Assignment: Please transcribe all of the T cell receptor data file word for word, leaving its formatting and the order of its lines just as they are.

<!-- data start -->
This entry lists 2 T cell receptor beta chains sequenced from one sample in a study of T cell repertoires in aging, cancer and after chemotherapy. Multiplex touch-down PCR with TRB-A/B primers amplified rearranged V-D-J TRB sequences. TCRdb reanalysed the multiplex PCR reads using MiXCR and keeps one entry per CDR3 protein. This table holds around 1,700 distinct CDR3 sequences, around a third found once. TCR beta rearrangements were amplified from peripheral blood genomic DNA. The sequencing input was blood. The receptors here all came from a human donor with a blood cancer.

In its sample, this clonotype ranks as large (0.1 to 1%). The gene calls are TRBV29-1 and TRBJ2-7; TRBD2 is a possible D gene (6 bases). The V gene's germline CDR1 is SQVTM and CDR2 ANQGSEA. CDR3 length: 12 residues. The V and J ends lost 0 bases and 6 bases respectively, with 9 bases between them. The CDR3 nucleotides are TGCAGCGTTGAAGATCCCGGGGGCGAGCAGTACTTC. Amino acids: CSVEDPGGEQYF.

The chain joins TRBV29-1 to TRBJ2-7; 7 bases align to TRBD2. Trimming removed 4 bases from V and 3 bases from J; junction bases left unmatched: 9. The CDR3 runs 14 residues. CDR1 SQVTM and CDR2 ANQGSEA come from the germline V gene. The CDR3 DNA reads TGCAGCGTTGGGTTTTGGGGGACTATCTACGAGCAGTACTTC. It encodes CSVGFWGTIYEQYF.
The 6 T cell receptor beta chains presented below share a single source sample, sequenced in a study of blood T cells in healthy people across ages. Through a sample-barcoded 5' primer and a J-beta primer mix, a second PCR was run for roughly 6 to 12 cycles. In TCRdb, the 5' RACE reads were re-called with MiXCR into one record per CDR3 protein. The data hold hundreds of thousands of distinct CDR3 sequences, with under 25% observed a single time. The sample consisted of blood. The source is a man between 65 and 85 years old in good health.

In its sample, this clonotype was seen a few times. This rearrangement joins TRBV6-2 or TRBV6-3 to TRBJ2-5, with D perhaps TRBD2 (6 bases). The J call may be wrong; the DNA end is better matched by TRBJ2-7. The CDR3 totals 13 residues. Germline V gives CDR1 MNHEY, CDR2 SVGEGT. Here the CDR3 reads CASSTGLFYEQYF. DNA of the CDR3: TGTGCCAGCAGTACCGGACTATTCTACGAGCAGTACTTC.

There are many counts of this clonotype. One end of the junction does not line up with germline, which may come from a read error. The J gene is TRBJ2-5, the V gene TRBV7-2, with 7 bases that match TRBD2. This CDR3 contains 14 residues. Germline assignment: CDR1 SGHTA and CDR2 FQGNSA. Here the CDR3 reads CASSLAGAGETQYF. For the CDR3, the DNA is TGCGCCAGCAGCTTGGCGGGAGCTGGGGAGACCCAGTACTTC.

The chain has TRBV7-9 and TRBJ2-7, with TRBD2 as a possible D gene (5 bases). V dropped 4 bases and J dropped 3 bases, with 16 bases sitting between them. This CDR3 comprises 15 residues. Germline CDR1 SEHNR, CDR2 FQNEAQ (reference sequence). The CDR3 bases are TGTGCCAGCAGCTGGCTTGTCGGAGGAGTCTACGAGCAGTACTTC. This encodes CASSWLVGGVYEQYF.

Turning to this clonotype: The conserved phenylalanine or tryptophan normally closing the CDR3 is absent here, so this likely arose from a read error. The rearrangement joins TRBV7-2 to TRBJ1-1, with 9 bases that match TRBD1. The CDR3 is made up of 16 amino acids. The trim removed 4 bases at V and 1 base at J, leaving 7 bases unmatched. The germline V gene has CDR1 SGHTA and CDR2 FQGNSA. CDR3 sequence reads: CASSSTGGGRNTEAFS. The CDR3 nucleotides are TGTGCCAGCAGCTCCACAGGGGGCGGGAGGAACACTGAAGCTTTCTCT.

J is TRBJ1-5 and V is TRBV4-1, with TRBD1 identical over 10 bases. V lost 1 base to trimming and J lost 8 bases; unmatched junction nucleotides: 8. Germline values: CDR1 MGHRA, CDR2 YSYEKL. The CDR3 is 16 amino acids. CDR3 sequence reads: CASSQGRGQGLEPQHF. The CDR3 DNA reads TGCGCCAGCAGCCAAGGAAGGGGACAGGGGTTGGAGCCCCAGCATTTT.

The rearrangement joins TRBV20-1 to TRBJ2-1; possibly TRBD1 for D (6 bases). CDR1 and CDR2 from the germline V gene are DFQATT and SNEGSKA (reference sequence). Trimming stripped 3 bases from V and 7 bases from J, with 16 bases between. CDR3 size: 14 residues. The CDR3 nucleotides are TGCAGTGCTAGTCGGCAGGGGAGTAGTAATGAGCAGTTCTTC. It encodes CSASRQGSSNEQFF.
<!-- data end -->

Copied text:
This entry lists 2 T cell receptor beta chains sequenced from one sample in a study of T cell repertoires in aging, cancer and after chemotherapy. Multiplex touch-down PCR with TRB-A/B primers amplified rearranged V-D-J TRB sequences. TCRdb reanalysed the multiplex PCR reads using MiXCR and keeps one entry per CDR3 protein. This table holds around 1,700 distinct CDR3 sequences, around a third found once. TCR beta rearrangements were amplified from peripheral blood genomic DNA. The sequencing input was blood. The receptors here all came from a human donor with a blood cancer.

In its sample, this clonotype ranks as large (0.1 to 1%). The gene calls are TRBV29-1 and TRBJ2-7; TRBD2 is a possible D gene (6 bases). The V gene's germline CDR1 is SQVTM and CDR2 ANQGSEA. CDR3 length: 12 residues. The V and J ends lost 0 bases and 6 bases respectively, with 9 bases between them. The CDR3 nucleotides are TGCAGCGTTGAAGATCCCGGGGGCGAGCAGTACTTC. Amino acids: CSVEDPGGEQYF.

The chain joins TRBV29-1 to TRBJ2-7; 7 bases align to TRBD2. Trimming removed 4 bases from V and 3 bases from J; junction bases left unmatched: 9. The CDR3 runs 14 residues. CDR1 SQVTM and CDR2 ANQGSEA come from the germline V gene. The CDR3 DNA reads TGCAGCGTTGGGTTTTGGGGGACTATCTACGAGCAGTACTTC. It encodes CSVGFWGTIYEQYF.
The 6 T cell receptor beta chains presented below share a single source sample, sequenced in a study of blood T cells in healthy people across ages. Through a sample-barcoded 5' primer and a J-beta primer mix, a second PCR was run for roughly 6 to 12 cycles. In TCRdb, the 5' RACE reads were re-called with MiXCR into one record per CDR3 protein. The data hold hundreds of thousands of distinct CDR3 sequences, with under 25% observed a single time. The sample consisted of blood. The source is a man between 65 and 85 years old in good health.

In its sample, this clonotype was seen a few times. This rearrangement joins TRBV6-2 or TRBV6-3 to TRBJ2-5, with D perhaps TRBD2 (6 bases). The J call may be wrong; the DNA end is better matched by TRBJ2-7. The CDR3 totals 13 residues. Germline V gives CDR1 MNHEY, CDR2 SVGEGT. Here the CDR3 reads CASSTGLFYEQYF. DNA of the CDR3: TGTGCCAGCAGTACCGGACTATTCTACGAGCAGTACTTC.

There are many counts of this clonotype. One end of the junction does not line up with germline, which may come from a read error. The J gene is TRBJ2-5, the V gene TRBV7-2, with 7 bases that match TRBD2. This CDR3 contains 14 residues. Germline assignment: CDR1 SGHTA and CDR2 FQGNSA. Here the CDR3 reads CASSLAGAGETQYF. For the CDR3, the DNA is TGCGCCAGCAGCTTGGCGGGAGCTGGGGAGACCCAGTACTTC.

The chain has TRBV7-9 and TRBJ2-7, with TRBD2 as a possible D gene (5 bases). V dropped 4 bases and J dropped 3 bases, with 16 bases sitting between them. This CDR3 comprises 15 residues. Germline CDR1 SEHNR, CDR2 FQNEAQ (reference sequence). The CDR3 bases are TGTGCCAGCAGCTGGCTTGTCGGAGGAGTCTACGAGCAGTACTTC. This encodes CASSWLVGGVYEQYF.

Turning to this clonotype: The conserved phenylalanine or tryptophan normally closing the CDR3 is absent here, so this likely arose from a read error. The rearrangement joins TRBV7-2 to TRBJ1-1, with 9 bases that match TRBD1. The CDR3 is made up of 16 amino acids. The trim removed 4 bases at V and 1 base at J, leaving 7 bases unmatched. The germline V gene has CDR1 SGHTA and CDR2 FQGNSA. CDR3 sequence reads: CASSSTGGGRNTEAFS. The CDR3 nucleotides are TGTGCCAGCAGCTCCACAGGGGGCGGGAGGAACACTGAAGCTTTCTCT.

J is TRBJ1-5 and V is TRBV4-1, with TRBD1 identical over 10 bases. V lost 1 base to trimming and J lost 8 bases; unmatched junction nucleotides: 8. Germline values: CDR1 MGHRA, CDR2 YSYEKL. The CDR3 is 16 amino acids. CDR3 sequence reads: CASSQGRGQGLEPQHF. The CDR3 DNA reads TGCGCCAGCAGCCAAGGAAGGGGACAGGGGTTGGAGCCCCAGCATTTT.

The rearrangement joins TRBV20-1 to TRBJ2-1; possibly TRBD1 for D (6 bases). CDR1 and CDR2 from the germline V gene are DFQATT and SNEGSKA (reference sequence). Trimming stripped 3 bases from V and 7 bases from J, with 16 bases between. CDR3 size: 14 residues. The CDR3 nucleotides are TGCAGTGCTAGTCGGCAGGGGAGTAGTAATGAGCAGTTCTTC. It encodes CSASRQGSSNEQFF.